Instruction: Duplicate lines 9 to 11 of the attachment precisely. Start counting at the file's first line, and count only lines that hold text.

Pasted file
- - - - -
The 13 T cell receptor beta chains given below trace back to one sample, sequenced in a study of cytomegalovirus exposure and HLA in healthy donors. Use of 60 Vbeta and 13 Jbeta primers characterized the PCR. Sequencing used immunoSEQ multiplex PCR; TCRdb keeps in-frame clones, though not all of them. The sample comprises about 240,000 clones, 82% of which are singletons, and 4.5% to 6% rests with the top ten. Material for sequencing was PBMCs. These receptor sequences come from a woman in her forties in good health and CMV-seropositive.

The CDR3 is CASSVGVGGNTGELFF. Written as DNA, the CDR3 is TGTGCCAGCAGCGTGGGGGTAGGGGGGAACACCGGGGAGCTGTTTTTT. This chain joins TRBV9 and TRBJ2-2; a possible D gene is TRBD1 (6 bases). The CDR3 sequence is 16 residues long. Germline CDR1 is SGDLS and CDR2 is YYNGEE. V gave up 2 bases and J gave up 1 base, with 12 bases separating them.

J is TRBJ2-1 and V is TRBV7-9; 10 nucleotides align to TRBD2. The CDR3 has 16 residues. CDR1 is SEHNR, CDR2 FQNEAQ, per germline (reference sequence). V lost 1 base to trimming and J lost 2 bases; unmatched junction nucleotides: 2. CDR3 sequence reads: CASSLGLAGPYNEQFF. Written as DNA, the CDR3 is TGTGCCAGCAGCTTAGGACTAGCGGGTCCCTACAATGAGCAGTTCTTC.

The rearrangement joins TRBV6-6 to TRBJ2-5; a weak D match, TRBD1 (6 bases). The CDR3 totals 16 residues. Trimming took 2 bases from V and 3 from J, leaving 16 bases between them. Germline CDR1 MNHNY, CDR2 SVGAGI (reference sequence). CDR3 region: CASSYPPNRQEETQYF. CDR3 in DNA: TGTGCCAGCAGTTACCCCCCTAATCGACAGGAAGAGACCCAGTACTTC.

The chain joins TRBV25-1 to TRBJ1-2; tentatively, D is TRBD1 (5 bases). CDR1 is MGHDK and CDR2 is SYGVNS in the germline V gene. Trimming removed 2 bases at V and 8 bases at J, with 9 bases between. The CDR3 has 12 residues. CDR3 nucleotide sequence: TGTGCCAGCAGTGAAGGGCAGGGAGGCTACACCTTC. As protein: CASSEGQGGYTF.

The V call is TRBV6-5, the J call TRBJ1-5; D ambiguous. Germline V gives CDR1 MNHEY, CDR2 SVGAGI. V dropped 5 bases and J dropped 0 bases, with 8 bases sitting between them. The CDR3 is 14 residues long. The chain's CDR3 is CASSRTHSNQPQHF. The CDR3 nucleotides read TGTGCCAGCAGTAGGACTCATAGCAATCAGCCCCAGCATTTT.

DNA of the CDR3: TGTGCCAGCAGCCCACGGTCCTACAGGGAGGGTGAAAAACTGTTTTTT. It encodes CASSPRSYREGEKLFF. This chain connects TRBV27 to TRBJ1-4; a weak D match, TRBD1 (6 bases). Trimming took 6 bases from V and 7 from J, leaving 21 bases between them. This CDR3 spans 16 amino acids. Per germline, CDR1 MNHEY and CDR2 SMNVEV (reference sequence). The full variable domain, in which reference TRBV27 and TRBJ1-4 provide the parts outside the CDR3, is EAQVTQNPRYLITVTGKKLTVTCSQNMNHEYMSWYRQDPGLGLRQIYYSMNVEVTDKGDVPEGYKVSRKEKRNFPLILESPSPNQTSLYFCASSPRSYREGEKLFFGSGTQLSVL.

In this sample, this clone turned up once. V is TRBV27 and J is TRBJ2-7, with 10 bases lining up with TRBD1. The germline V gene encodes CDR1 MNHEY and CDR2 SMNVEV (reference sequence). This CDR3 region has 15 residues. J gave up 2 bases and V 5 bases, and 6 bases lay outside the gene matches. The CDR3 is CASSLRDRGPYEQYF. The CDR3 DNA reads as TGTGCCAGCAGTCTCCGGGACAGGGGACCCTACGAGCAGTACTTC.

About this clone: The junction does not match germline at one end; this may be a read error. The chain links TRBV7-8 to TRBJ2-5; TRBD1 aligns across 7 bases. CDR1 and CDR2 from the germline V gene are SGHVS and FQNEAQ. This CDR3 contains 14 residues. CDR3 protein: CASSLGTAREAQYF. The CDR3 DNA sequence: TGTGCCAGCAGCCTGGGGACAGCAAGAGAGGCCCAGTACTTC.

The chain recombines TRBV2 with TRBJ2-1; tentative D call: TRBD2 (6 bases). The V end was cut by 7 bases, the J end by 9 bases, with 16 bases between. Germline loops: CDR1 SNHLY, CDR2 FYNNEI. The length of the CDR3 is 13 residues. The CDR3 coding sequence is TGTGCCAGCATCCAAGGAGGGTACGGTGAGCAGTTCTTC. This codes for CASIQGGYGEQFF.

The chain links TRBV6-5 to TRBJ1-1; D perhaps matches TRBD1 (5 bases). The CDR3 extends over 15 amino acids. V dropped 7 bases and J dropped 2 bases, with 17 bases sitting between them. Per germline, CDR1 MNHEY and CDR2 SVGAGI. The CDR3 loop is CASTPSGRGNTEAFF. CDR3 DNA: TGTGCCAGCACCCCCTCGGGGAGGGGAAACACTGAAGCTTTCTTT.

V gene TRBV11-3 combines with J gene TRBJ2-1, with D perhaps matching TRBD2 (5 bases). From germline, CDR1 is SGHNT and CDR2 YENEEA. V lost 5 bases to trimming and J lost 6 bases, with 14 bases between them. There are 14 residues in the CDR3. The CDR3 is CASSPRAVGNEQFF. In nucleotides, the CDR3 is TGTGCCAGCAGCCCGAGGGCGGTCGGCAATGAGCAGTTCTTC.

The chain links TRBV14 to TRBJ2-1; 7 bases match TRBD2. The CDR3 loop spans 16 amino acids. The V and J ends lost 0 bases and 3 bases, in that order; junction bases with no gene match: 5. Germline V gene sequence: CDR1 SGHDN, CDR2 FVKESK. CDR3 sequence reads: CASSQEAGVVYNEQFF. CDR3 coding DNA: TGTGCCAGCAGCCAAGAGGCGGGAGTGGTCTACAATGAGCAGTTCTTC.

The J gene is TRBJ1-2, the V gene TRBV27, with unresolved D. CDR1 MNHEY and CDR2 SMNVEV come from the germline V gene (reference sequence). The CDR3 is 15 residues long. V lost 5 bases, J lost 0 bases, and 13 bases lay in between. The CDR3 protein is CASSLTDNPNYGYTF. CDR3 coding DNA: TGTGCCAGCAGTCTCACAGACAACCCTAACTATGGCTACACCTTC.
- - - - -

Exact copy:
About this clone: The junction does not match germline at one end; this may be a read error. The chain links TRBV7-8 to TRBJ2-5; TRBD1 aligns across 7 bases. CDR1 and CDR2 from the germline V gene are SGHVS and FQNEAQ. This CDR3 contains 14 residues. CDR3 protein: CASSLGTAREAQYF. The CDR3 DNA sequence: TGTGCCAGCAGCCTGGGGACAGCAAGAGAGGCCCAGTACTTC.

The chain recombines TRBV2 with TRBJ2-1; tentative D call: TRBD2 (6 bases). The V end was cut by 7 bases, the J end by 9 bases, with 16 bases between. Germline loops: CDR1 SNHLY, CDR2 FYNNEI. The length of the CDR3 is 13 residues. The CDR3 coding sequence is TGTGCCAGCATCCAAGGAGGGTACGGTGAGCAGTTCTTC. This codes for CASIQGGYGEQFF.

The chain links TRBV6-5 to TRBJ1-1; D perhaps matches TRBD1 (5 bases). The CDR3 extends over 15 amino acids. V dropped 7 bases and J dropped 2 bases, with 17 bases sitting between them. Per germline, CDR1 MNHEY and CDR2 SVGAGI. The CDR3 loop is CASTPSGRGNTEAFF. CDR3 DNA: TGTGCCAGCACCCCCTCGGGGAGGGGAAACACTGAAGCTTTCTTT.